The one charm about the past, said Oscar Wilde, is just that: it’s the past. But clearly, he never met Tony Garofalo. For over half a century, Tony has been behind the wheel, or swivel chair, rather, of the little Brooklyn Barber Shop that could…
Quietly sandwiched between a deli and car service shop, you could miss Tony’s spot in the blink of an eye. Time has softened its paint into shades of pastel blue. The lettering above the door, a cursive mantra reading,”Any Style…You Like,” is fading. Yet, when we step inside, the warmth and life of the space is almost tangible.
We’d heard legends of “Tony’s Park Barber Shop,” of the man with the smiling eyes who, as one customer wrote on Foursquare, “will help you ‘disclose the ears’…for a mere $10” with an unmeasured dose of Italian-American gusto. It’s the epitome of the New York you see in the movies, but better. It’s real.
“Hello there,” he says, practically without looking up from his customer’s head, and in a good old Italian-tinged Brooklyn accent. Tony Garofalo emigrated to Brooklyn in 1964, got a job at this Park Slope barbershop and became the owner a year later when he bought the business for just under $2,000. Several years later, he bought the apartments above too.
Mrs. Garofalo, who also emigrated here in the 1960s, pops in near closing time. “I ‘spose you’re right,” she laughs when we tell her that theirs is kind of the quintessential New York tale, “We’ve seen it all.” When asked about his fondest era in the city, Tony says the 1970s weren’t half bad. When it comes to his favourite memory, he’s a little more tongue-in-cheek, “Memory? Well, every time I got a pay-check, hows about’ that?” he winks, and keeps snipping away at a client. It’s a no-fuss spot, for sure– and if you should ever need a reminder, you’ll find one hanging in every corner in perfectly retro fashion…
His framed barber’s license hangs above a vintage cash register, which is so old it only rings up customers in $2 increments.
“Why would I leave?” he says when asked about what makes Brooklyn so special, “All five boroughs are changing. But I think if you go somewhere, you should really stay. You know, you have a family. Then they have their family.” He points to some black-and-white photographs on the back wall, snapshots of Tony at work with his son Joseph, or “Jojo” as he calls him. “I got two kids, and four grandkids,” he adds.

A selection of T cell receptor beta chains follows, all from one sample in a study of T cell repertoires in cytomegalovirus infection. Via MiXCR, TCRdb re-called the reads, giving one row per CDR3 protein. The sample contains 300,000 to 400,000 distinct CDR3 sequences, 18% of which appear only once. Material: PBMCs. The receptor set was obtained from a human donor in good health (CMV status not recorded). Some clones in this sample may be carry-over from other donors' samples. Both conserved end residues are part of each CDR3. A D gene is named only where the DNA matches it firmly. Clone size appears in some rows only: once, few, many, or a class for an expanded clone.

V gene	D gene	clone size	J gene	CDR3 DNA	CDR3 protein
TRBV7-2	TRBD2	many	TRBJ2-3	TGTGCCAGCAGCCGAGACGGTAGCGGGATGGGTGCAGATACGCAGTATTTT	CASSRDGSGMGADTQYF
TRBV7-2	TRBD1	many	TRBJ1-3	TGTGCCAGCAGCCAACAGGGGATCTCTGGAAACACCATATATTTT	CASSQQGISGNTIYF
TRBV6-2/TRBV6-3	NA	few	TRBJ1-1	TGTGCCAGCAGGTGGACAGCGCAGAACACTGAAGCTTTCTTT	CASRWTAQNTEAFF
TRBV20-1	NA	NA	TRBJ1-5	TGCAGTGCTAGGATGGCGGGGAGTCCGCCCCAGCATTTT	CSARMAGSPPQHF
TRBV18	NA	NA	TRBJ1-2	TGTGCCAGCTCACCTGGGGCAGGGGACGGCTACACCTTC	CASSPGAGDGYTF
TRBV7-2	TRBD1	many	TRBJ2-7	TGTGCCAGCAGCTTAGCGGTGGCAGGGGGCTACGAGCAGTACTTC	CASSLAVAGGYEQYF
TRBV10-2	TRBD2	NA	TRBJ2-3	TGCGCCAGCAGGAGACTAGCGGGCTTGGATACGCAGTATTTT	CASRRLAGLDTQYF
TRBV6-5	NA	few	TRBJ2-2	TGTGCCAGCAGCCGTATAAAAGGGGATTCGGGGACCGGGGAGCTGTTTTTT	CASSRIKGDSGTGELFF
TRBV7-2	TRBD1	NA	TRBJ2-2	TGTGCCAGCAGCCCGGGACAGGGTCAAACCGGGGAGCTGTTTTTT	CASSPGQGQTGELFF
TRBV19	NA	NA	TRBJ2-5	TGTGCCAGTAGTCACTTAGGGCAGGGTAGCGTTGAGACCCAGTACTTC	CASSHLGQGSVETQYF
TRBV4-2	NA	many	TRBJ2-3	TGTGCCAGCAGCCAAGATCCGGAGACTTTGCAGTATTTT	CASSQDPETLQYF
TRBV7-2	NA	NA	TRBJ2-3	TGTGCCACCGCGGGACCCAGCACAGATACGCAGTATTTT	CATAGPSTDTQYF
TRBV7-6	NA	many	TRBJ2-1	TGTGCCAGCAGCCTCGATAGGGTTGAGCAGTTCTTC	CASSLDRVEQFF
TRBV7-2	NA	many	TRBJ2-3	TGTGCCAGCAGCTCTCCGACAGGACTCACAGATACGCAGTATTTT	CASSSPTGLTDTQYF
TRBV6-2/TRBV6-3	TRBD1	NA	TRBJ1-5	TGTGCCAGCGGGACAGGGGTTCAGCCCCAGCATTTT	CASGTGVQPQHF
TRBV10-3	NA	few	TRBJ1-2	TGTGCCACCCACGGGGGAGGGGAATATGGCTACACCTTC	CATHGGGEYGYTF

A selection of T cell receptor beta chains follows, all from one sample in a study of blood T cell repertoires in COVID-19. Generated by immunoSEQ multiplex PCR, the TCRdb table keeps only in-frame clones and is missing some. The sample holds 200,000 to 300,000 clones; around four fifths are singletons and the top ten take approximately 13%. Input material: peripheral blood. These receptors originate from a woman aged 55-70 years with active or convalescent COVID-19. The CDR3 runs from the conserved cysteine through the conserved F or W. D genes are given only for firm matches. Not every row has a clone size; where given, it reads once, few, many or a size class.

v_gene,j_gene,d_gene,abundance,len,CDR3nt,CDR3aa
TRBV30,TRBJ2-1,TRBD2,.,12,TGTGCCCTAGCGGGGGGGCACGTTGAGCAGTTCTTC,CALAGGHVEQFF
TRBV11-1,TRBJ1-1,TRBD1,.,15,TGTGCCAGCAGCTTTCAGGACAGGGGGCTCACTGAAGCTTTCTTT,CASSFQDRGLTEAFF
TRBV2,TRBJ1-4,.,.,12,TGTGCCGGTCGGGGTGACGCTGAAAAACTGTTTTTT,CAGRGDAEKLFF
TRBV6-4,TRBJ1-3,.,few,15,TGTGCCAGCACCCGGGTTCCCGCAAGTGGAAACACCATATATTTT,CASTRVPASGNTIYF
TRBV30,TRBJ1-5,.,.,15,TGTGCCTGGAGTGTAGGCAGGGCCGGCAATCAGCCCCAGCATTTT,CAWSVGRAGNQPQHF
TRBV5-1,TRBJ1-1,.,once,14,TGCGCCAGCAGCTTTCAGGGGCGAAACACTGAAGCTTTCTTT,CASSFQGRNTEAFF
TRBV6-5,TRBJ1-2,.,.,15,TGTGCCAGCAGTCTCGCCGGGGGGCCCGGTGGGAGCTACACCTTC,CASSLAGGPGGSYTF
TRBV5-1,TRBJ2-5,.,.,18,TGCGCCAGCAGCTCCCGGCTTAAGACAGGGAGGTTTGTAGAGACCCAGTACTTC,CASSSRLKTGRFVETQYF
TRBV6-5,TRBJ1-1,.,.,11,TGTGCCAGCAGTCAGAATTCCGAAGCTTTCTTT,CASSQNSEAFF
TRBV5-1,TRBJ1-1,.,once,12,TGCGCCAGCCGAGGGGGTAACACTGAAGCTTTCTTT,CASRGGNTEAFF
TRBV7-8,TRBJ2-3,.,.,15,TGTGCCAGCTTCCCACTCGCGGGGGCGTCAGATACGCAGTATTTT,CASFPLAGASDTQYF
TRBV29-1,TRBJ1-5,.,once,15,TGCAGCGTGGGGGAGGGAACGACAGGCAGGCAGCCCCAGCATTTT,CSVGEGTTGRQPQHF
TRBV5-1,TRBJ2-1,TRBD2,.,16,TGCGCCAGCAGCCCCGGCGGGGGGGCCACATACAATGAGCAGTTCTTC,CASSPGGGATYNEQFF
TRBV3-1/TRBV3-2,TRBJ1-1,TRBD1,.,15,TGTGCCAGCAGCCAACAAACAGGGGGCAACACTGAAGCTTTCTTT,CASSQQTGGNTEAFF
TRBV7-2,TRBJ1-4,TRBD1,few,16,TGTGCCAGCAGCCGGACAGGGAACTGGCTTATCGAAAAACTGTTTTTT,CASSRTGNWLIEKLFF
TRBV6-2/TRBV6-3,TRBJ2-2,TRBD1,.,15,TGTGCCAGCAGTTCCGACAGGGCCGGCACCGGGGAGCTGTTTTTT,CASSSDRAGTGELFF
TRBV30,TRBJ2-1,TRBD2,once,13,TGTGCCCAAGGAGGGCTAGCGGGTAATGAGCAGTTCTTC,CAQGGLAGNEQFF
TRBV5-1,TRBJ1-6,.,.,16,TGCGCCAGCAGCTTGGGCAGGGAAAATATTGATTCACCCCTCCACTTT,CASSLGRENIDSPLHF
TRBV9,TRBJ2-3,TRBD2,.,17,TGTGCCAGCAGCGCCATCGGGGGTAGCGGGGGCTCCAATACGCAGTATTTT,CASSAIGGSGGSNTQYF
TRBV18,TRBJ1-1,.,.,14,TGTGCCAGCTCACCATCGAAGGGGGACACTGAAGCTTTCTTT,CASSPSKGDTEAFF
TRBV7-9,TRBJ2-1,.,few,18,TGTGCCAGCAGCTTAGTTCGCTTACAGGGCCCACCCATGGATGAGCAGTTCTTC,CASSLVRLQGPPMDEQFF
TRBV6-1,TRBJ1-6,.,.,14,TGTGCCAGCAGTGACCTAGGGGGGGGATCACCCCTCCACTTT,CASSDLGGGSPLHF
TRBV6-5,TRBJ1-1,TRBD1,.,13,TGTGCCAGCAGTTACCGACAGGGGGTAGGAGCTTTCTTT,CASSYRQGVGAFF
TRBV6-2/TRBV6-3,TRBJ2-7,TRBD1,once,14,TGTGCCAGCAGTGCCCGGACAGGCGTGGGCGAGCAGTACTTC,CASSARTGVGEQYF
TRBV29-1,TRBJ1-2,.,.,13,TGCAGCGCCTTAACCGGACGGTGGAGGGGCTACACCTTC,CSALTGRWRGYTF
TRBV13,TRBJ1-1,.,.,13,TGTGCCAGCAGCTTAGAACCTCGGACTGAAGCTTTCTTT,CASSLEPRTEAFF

Then, there’s the haircut itself. When we pop in, he’s silently finishing up a client’s ‘do with an old-school razor, a veritable Michelangelo making sure his David doesn’t have a curl out of place. Has he been coming there long? “Sure,” says Tony, “But not as long as me.”
Tony was one of many Italians– and Irish, German, and Nordic folk– to emigrate to the Sunset Park area of Brooklyn. As time wore on, the neighbourhood changed, and since the 1970s it’s been prominently Hispanic. “In a two-hour span on a Friday,” reported Brooklyn Paper’s Simon Doolittle in 2008, “[Tony’s] customers included two Puerto Ricans, one Mexican, and one non-Latino,” Tony doesn’t speak Spanish, but ‘when a customer says, Gracias, Papi’… there was no need to translate.”
As he closes up the shop for probably the ten thousandth time, the air is a little bittersweet. Perhaps it’s because we’d be perfectly happy hibernating by the register for the rest of the winter, eavesdropping on old-time Brooklynites’ best kept stories. Ever the mind reader, Tony tells us to “come back any time”. Preferably, he adds with a laugh, when we actually need a haircut.
Visit Tony’s barbershop at 4409 5th Ave, Brooklyn, NY 11220, Open Mon-Sat from 8am-4pm.